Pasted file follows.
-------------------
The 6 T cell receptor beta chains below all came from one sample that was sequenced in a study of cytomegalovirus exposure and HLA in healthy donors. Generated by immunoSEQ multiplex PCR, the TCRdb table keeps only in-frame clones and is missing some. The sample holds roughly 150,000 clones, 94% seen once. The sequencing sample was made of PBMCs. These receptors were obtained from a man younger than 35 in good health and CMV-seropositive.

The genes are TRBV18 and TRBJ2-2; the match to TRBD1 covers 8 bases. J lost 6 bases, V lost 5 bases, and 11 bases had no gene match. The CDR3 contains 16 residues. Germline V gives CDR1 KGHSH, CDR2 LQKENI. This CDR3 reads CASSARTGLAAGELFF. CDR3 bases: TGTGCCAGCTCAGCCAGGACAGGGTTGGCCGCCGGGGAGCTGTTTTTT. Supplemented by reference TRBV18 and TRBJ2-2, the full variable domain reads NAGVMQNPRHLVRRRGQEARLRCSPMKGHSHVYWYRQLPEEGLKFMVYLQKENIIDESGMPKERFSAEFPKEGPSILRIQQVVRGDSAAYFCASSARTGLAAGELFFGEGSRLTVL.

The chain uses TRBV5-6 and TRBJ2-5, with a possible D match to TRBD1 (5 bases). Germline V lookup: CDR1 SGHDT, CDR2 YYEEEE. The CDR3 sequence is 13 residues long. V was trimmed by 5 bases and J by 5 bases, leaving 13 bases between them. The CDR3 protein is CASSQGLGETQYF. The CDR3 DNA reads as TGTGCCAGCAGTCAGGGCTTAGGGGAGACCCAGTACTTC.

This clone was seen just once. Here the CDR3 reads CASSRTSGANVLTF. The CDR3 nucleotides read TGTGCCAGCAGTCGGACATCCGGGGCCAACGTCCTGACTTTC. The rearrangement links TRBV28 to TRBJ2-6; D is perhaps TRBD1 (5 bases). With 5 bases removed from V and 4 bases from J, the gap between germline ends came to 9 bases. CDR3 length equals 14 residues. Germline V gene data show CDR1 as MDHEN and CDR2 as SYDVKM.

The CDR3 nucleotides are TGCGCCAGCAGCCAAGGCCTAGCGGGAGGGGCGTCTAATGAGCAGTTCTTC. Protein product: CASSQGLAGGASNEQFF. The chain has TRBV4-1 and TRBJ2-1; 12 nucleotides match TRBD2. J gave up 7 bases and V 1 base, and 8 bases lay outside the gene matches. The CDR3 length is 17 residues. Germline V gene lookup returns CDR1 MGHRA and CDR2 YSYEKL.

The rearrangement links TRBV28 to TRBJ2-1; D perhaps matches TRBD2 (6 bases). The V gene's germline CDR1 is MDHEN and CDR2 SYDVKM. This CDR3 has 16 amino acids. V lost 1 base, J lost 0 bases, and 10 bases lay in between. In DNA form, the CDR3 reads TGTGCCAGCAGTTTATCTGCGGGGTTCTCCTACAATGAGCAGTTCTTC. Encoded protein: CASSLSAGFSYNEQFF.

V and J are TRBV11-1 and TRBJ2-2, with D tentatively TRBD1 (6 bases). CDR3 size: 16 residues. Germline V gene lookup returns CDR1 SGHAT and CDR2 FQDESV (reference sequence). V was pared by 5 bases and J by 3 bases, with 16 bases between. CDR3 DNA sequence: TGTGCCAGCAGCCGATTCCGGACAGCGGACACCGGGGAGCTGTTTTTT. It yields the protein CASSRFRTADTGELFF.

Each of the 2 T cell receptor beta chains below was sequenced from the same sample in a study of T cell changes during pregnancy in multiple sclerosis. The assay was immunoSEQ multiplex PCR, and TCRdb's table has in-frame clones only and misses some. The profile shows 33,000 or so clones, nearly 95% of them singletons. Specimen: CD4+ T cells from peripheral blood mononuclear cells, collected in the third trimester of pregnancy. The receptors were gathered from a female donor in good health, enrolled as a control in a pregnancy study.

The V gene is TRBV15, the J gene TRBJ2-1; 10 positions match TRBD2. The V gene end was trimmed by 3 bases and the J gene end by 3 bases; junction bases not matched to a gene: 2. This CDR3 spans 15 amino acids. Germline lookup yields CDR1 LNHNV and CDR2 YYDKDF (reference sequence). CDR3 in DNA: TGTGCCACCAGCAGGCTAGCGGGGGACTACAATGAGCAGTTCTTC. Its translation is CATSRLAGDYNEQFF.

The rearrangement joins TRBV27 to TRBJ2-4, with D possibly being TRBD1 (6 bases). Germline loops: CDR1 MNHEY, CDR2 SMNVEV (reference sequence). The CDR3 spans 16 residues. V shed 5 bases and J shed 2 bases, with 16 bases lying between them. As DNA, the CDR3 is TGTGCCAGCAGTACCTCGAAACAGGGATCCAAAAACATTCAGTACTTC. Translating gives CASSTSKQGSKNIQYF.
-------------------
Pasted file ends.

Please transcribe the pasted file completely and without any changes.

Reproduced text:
The 6 T cell receptor beta chains below all came from one sample that was sequenced in a study of cytomegalovirus exposure and HLA in healthy donors. Generated by immunoSEQ multiplex PCR, the TCRdb table keeps only in-frame clones and is missing some. The sample holds roughly 150,000 clones, 94% seen once. The sequencing sample was made of PBMCs. These receptors were obtained from a man younger than 35 in good health and CMV-seropositive.

The genes are TRBV18 and TRBJ2-2; the match to TRBD1 covers 8 bases. J lost 6 bases, V lost 5 bases, and 11 bases had no gene match. The CDR3 contains 16 residues. Germline V gives CDR1 KGHSH, CDR2 LQKENI. This CDR3 reads CASSARTGLAAGELFF. CDR3 bases: TGTGCCAGCTCAGCCAGGACAGGGTTGGCCGCCGGGGAGCTGTTTTTT. Supplemented by reference TRBV18 and TRBJ2-2, the full variable domain reads NAGVMQNPRHLVRRRGQEARLRCSPMKGHSHVYWYRQLPEEGLKFMVYLQKENIIDESGMPKERFSAEFPKEGPSILRIQQVVRGDSAAYFCASSARTGLAAGELFFGEGSRLTVL.

The chain uses TRBV5-6 and TRBJ2-5, with a possible D match to TRBD1 (5 bases). Germline V lookup: CDR1 SGHDT, CDR2 YYEEEE. The CDR3 sequence is 13 residues long. V was trimmed by 5 bases and J by 5 bases, leaving 13 bases between them. The CDR3 protein is CASSQGLGETQYF. The CDR3 DNA reads as TGTGCCAGCAGTCAGGGCTTAGGGGAGACCCAGTACTTC.

This clone was seen just once. Here the CDR3 reads CASSRTSGANVLTF. The CDR3 nucleotides read TGTGCCAGCAGTCGGACATCCGGGGCCAACGTCCTGACTTTC. The rearrangement links TRBV28 to TRBJ2-6; D is perhaps TRBD1 (5 bases). With 5 bases removed from V and 4 bases from J, the gap between germline ends came to 9 bases. CDR3 length equals 14 residues. Germline V gene data show CDR1 as MDHEN and CDR2 as SYDVKM.

The CDR3 nucleotides are TGCGCCAGCAGCCAAGGCCTAGCGGGAGGGGCGTCTAATGAGCAGTTCTTC. Protein product: CASSQGLAGGASNEQFF. The chain has TRBV4-1 and TRBJ2-1; 12 nucleotides match TRBD2. J gave up 7 bases and V 1 base, and 8 bases lay outside the gene matches. The CDR3 length is 17 residues. Germline V gene lookup returns CDR1 MGHRA and CDR2 YSYEKL.

The rearrangement links TRBV28 to TRBJ2-1; D perhaps matches TRBD2 (6 bases). The V gene's germline CDR1 is MDHEN and CDR2 SYDVKM. This CDR3 has 16 amino acids. V lost 1 base, J lost 0 bases, and 10 bases lay in between. In DNA form, the CDR3 reads TGTGCCAGCAGTTTATCTGCGGGGTTCTCCTACAATGAGCAGTTCTTC. Encoded protein: CASSLSAGFSYNEQFF.

V and J are TRBV11-1 and TRBJ2-2, with D tentatively TRBD1 (6 bases). CDR3 size: 16 residues. Germline V gene lookup returns CDR1 SGHAT and CDR2 FQDESV (reference sequence). V was pared by 5 bases and J by 3 bases, with 16 bases between. CDR3 DNA sequence: TGTGCCAGCAGCCGATTCCGGACAGCGGACACCGGGGAGCTGTTTTTT. It yields the protein CASSRFRTADTGELFF.

Each of the 2 T cell receptor beta chains below was sequenced from the same sample in a study of T cell changes during pregnancy in multiple sclerosis. The assay was immunoSEQ multiplex PCR, and TCRdb's table has in-frame clones only and misses some. The profile shows 33,000 or so clones, nearly 95% of them singletons. Specimen: CD4+ T cells from peripheral blood mononuclear cells, collected in the third trimester of pregnancy. The receptors were gathered from a female donor in good health, enrolled as a control in a pregnancy study.

The V gene is TRBV15, the J gene TRBJ2-1; 10 positions match TRBD2. The V gene end was trimmed by 3 bases and the J gene end by 3 bases; junction bases not matched to a gene: 2. This CDR3 spans 15 amino acids. Germline lookup yields CDR1 LNHNV and CDR2 YYDKDF (reference sequence). CDR3 in DNA: TGTGCCACCAGCAGGCTAGCGGGGGACTACAATGAGCAGTTCTTC. Its translation is CATSRLAGDYNEQFF.

The rearrangement joins TRBV27 to TRBJ2-4, with D possibly being TRBD1 (6 bases). Germline loops: CDR1 MNHEY, CDR2 SMNVEV (reference sequence). The CDR3 spans 16 residues. V shed 5 bases and J shed 2 bases, with 16 bases lying between them. As DNA, the CDR3 is TGTGCCAGCAGTACCTCGAAACAGGGATCCAAAAACATTCAGTACTTC. Translating gives CASSTSKQGSKNIQYF.